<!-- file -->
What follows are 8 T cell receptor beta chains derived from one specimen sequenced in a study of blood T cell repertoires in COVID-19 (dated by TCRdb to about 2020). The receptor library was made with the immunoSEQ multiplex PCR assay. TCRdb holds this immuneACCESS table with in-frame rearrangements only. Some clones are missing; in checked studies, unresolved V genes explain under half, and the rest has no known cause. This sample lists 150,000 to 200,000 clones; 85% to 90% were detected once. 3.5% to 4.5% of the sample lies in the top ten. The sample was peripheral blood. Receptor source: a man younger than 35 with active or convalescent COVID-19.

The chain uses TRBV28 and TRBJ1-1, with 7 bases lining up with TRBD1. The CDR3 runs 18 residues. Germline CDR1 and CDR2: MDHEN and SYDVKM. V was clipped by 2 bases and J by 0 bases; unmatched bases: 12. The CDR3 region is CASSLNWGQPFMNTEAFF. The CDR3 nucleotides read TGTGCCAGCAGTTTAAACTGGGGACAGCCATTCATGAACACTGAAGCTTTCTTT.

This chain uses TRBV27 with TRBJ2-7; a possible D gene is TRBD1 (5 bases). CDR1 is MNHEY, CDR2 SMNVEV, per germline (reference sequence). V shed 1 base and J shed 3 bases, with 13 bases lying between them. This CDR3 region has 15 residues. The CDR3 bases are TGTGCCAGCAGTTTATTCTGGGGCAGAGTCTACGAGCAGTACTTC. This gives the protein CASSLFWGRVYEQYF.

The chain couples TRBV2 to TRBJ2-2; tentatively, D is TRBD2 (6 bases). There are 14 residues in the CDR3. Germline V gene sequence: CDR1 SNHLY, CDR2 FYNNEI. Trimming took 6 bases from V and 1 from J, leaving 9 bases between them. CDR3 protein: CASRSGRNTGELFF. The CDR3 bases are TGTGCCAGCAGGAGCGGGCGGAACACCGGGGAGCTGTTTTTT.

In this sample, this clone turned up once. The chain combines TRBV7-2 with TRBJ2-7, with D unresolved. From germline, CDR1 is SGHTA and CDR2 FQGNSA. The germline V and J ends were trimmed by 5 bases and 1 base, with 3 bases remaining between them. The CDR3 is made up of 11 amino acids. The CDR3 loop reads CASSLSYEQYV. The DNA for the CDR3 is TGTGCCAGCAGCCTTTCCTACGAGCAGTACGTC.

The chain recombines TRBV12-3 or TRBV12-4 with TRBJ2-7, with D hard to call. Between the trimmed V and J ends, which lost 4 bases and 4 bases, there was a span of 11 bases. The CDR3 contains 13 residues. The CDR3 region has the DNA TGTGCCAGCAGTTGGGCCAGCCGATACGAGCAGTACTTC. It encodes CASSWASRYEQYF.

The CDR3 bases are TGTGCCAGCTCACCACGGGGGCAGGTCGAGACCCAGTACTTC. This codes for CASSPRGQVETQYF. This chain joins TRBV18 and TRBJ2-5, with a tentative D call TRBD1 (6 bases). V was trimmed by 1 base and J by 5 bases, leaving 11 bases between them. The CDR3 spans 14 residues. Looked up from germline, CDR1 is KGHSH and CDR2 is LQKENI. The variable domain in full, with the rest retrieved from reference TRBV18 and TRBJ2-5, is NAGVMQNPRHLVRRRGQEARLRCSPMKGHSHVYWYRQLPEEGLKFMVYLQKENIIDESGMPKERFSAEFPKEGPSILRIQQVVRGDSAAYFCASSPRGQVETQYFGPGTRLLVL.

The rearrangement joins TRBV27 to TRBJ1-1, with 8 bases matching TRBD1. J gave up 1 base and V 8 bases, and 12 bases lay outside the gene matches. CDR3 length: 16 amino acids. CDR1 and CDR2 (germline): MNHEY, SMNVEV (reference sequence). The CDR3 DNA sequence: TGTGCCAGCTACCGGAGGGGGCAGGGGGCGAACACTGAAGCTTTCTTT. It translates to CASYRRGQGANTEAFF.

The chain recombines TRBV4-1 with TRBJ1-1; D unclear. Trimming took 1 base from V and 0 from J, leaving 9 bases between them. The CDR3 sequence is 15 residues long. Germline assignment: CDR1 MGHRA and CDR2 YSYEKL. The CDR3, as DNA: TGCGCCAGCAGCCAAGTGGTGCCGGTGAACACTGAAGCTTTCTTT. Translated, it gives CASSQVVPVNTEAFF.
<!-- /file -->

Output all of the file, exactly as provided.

What follows are 8 T cell receptor beta chains derived from one specimen sequenced in a study of blood T cell repertoires in COVID-19 (dated by TCRdb to about 2020). The receptor library was made with the immunoSEQ multiplex PCR assay. TCRdb holds this immuneACCESS table with in-frame rearrangements only. Some clones are missing; in checked studies, unresolved V genes explain under half, and the rest has no known cause. This sample lists 150,000 to 200,000 clones; 85% to 90% were detected once. 3.5% to 4.5% of the sample lies in the top ten. The sample was peripheral blood. Receptor source: a man younger than 35 with active or convalescent COVID-19.

The chain uses TRBV28 and TRBJ1-1, with 7 bases lining up with TRBD1. The CDR3 runs 18 residues. Germline CDR1 and CDR2: MDHEN and SYDVKM. V was clipped by 2 bases and J by 0 bases; unmatched bases: 12. The CDR3 region is CASSLNWGQPFMNTEAFF. The CDR3 nucleotides read TGTGCCAGCAGTTTAAACTGGGGACAGCCATTCATGAACACTGAAGCTTTCTTT.

This chain uses TRBV27 with TRBJ2-7; a possible D gene is TRBD1 (5 bases). CDR1 is MNHEY, CDR2 SMNVEV, per germline (reference sequence). V shed 1 base and J shed 3 bases, with 13 bases lying between them. This CDR3 region has 15 residues. The CDR3 bases are TGTGCCAGCAGTTTATTCTGGGGCAGAGTCTACGAGCAGTACTTC. This gives the protein CASSLFWGRVYEQYF.

The chain couples TRBV2 to TRBJ2-2; tentatively, D is TRBD2 (6 bases). There are 14 residues in the CDR3. Germline V gene sequence: CDR1 SNHLY, CDR2 FYNNEI. Trimming took 6 bases from V and 1 from J, leaving 9 bases between them. CDR3 protein: CASRSGRNTGELFF. The CDR3 bases are TGTGCCAGCAGGAGCGGGCGGAACACCGGGGAGCTGTTTTTT.

In this sample, this clone turned up once. The chain combines TRBV7-2 with TRBJ2-7, with D unresolved. From germline, CDR1 is SGHTA and CDR2 FQGNSA. The germline V and J ends were trimmed by 5 bases and 1 base, with 3 bases remaining between them. The CDR3 is made up of 11 amino acids. The CDR3 loop reads CASSLSYEQYV. The DNA for the CDR3 is TGTGCCAGCAGCCTTTCCTACGAGCAGTACGTC.

The chain recombines TRBV12-3 or TRBV12-4 with TRBJ2-7, with D hard to call. Between the trimmed V and J ends, which lost 4 bases and 4 bases, there was a span of 11 bases. The CDR3 contains 13 residues. The CDR3 region has the DNA TGTGCCAGCAGTTGGGCCAGCCGATACGAGCAGTACTTC. It encodes CASSWASRYEQYF.

The CDR3 bases are TGTGCCAGCTCACCACGGGGGCAGGTCGAGACCCAGTACTTC. This codes for CASSPRGQVETQYF. This chain joins TRBV18 and TRBJ2-5, with a tentative D call TRBD1 (6 bases). V was trimmed by 1 base and J by 5 bases, leaving 11 bases between them. The CDR3 spans 14 residues. Looked up from germline, CDR1 is KGHSH and CDR2 is LQKENI. The variable domain in full, with the rest retrieved from reference TRBV18 and TRBJ2-5, is NAGVMQNPRHLVRRRGQEARLRCSPMKGHSHVYWYRQLPEEGLKFMVYLQKENIIDESGMPKERFSAEFPKEGPSILRIQQVVRGDSAAYFCASSPRGQVETQYFGPGTRLLVL.

The rearrangement joins TRBV27 to TRBJ1-1, with 8 bases matching TRBD1. J gave up 1 base and V 8 bases, and 12 bases lay outside the gene matches. CDR3 length: 16 amino acids. CDR1 and CDR2 (germline): MNHEY, SMNVEV (reference sequence). The CDR3 DNA sequence: TGTGCCAGCTACCGGAGGGGGCAGGGGGCGAACACTGAAGCTTTCTTT. It translates to CASYRRGQGANTEAFF.

The chain recombines TRBV4-1 with TRBJ1-1; D unclear. Trimming took 1 base from V and 0 from J, leaving 9 bases between them. The CDR3 sequence is 15 residues long. Germline assignment: CDR1 MGHRA and CDR2 YSYEKL. The CDR3, as DNA: TGCGCCAGCAGCCAAGTGGTGCCGGTGAACACTGAAGCTTTCTTT. Translated, it gives CASSQVVPVNTEAFF.